Skip to main page content
Access keys NCBI Homepage MyNCBI Homepage Main Content Main Navigation
Clinical Trial
, 80 (1), 86-94

Anger and Advancement Versus Sadness and Subjugation: The Effect of Negative Emotion Expressions on Social Status Conferral

Affiliations
  • PMID: 11195894
Clinical Trial

Anger and Advancement Versus Sadness and Subjugation: The Effect of Negative Emotion Expressions on Social Status Conferral

L Z Tiedens. J Pers Soc Psychol.

Abstract

Four studies examined status conferral (decisions about who should be granted status). The studies show that people confer more status to targets who express anger than to targets who express sadness. In the 1st study, participants supported President Clinton more when they viewed him expressing anger about the Monica Lewinsky scandal than when they saw him expressing sadness about the scandal. This effect was replicated with an unknown politician in Study 2. The 3rd study showed that status conferral in a company was correlated with peers' ratings of the workers' anger. In the final study, participants assigned a higher status position and a higher salary to a job candidate who described himself as angry as opposed to sad. Furthermore, Studies 2-4 showed that anger expressions created the impression that the expresser was competent and that these perceptions mediated the relationship between emotional expressions and status conferral.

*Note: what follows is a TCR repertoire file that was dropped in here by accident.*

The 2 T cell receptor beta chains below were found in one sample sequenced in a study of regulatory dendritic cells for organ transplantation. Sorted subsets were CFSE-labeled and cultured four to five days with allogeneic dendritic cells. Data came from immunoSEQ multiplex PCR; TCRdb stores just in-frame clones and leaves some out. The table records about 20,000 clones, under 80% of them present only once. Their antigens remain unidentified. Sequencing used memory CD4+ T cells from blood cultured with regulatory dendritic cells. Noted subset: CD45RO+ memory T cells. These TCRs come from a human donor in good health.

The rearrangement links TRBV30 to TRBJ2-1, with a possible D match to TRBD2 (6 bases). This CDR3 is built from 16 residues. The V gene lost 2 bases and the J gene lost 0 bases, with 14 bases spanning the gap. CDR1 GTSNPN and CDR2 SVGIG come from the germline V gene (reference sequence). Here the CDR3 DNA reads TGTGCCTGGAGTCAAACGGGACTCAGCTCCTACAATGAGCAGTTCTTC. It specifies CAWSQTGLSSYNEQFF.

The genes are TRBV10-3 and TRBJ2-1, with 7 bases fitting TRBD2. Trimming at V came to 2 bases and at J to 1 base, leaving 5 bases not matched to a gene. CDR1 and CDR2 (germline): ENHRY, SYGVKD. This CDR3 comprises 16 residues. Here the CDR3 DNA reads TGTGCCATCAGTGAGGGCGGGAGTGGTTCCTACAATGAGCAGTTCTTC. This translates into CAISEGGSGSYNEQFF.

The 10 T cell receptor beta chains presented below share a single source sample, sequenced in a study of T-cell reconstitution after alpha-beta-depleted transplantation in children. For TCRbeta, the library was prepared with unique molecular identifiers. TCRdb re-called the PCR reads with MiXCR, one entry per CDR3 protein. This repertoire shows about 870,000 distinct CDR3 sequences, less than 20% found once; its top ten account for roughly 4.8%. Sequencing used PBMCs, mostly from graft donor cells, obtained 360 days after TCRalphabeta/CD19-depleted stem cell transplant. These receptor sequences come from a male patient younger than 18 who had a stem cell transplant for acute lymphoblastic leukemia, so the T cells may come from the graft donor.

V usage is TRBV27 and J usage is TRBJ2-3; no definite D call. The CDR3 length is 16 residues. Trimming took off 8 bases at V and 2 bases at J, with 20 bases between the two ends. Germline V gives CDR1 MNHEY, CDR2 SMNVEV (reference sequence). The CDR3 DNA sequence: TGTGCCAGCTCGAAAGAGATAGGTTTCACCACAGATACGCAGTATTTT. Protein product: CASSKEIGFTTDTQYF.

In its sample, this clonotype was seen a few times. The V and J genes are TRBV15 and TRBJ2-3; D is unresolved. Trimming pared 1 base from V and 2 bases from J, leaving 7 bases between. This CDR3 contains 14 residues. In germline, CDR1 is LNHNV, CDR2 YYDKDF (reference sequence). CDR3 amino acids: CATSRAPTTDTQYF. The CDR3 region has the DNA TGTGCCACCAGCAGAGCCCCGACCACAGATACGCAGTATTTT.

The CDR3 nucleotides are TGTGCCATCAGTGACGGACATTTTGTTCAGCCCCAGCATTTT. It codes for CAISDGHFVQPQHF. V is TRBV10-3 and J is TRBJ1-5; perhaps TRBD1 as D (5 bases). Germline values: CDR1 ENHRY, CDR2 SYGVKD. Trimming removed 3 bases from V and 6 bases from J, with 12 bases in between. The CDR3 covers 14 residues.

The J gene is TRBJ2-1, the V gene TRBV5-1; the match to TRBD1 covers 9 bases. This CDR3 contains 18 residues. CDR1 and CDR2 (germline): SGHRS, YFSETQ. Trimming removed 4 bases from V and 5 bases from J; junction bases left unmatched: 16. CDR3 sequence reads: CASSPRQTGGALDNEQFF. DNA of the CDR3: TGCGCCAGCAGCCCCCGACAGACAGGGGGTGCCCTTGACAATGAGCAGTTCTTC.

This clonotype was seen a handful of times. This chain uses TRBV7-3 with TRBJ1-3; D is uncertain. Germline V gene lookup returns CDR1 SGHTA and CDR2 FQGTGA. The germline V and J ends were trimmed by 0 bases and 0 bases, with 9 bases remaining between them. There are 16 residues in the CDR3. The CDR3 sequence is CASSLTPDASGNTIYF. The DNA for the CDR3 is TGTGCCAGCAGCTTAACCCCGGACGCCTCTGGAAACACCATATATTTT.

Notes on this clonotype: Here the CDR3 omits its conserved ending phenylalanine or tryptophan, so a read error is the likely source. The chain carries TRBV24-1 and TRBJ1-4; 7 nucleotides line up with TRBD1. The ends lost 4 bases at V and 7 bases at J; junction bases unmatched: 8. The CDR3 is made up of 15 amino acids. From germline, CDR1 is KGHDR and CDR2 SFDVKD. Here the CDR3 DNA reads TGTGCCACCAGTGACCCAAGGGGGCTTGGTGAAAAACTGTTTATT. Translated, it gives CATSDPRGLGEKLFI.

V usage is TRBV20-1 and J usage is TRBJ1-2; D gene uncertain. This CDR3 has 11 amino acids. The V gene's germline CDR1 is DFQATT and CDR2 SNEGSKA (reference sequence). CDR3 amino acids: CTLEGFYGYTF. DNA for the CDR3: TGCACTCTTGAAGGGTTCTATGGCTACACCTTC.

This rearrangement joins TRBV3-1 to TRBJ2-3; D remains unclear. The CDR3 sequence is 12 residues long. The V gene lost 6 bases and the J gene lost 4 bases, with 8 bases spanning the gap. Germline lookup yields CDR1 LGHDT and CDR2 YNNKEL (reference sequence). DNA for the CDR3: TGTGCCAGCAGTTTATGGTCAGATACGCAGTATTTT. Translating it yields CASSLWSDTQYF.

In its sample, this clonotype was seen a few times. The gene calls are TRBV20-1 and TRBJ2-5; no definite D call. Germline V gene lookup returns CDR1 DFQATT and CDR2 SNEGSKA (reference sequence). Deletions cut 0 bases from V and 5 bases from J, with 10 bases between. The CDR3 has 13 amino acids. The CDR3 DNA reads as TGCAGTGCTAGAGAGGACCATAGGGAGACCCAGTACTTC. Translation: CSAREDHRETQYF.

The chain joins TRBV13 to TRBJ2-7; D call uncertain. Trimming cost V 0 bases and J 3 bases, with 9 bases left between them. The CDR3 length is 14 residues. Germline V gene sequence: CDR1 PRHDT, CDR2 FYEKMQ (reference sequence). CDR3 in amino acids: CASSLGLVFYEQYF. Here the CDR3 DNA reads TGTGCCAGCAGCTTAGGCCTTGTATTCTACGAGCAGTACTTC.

Similar articles

See all similar articles

Cited by 31 PubMed Central articles

See all "Cited by" articles

Publication types

LinkOut - more resources

Feedback